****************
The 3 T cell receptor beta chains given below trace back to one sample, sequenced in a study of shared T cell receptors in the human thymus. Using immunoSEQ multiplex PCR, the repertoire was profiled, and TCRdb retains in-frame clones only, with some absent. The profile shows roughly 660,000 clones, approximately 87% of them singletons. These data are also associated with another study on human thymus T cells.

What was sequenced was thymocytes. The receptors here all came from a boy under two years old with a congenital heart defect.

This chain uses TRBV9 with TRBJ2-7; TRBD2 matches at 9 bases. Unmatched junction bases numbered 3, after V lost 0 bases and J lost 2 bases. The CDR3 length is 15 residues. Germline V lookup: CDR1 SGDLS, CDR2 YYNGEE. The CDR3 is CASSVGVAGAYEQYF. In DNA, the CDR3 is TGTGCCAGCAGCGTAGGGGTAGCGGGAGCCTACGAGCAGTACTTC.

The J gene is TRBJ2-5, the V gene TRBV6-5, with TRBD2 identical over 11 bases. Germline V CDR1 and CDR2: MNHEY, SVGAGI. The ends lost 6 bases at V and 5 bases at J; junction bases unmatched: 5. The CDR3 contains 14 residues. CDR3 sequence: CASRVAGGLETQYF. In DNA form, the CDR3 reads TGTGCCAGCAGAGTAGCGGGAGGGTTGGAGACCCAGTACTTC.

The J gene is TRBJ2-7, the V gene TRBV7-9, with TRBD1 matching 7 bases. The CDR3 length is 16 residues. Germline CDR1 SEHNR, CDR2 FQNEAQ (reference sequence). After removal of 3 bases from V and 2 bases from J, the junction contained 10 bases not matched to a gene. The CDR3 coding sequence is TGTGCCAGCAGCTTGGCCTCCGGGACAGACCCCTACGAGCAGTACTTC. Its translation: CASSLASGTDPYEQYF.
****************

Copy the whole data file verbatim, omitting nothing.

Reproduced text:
The 3 T cell receptor beta chains given below trace back to one sample, sequenced in a study of shared T cell receptors in the human thymus. Using immunoSEQ multiplex PCR, the repertoire was profiled, and TCRdb retains in-frame clones only, with some absent. The profile shows roughly 660,000 clones, approximately 87% of them singletons. These data are also associated with another study on human thymus T cells.

What was sequenced was thymocytes. The receptors here all came from a boy under two years old with a congenital heart defect.

This chain uses TRBV9 with TRBJ2-7; TRBD2 matches at 9 bases. Unmatched junction bases numbered 3, after V lost 0 bases and J lost 2 bases. The CDR3 length is 15 residues. Germline V lookup: CDR1 SGDLS, CDR2 YYNGEE. The CDR3 is CASSVGVAGAYEQYF. In DNA, the CDR3 is TGTGCCAGCAGCGTAGGGGTAGCGGGAGCCTACGAGCAGTACTTC.

The J gene is TRBJ2-5, the V gene TRBV6-5, with TRBD2 identical over 11 bases. Germline V CDR1 and CDR2: MNHEY, SVGAGI. The ends lost 6 bases at V and 5 bases at J; junction bases unmatched: 5. The CDR3 contains 14 residues. CDR3 sequence: CASRVAGGLETQYF. In DNA form, the CDR3 reads TGTGCCAGCAGAGTAGCGGGAGGGTTGGAGACCCAGTACTTC.

The J gene is TRBJ2-7, the V gene TRBV7-9, with TRBD1 matching 7 bases. The CDR3 length is 16 residues. Germline CDR1 SEHNR, CDR2 FQNEAQ (reference sequence). After removal of 3 bases from V and 2 bases from J, the junction contained 10 bases not matched to a gene. The CDR3 coding sequence is TGTGCCAGCAGCTTGGCCTCCGGGACAGACCCCTACGAGCAGTACTTC. Its translation: CASSLASGTDPYEQYF.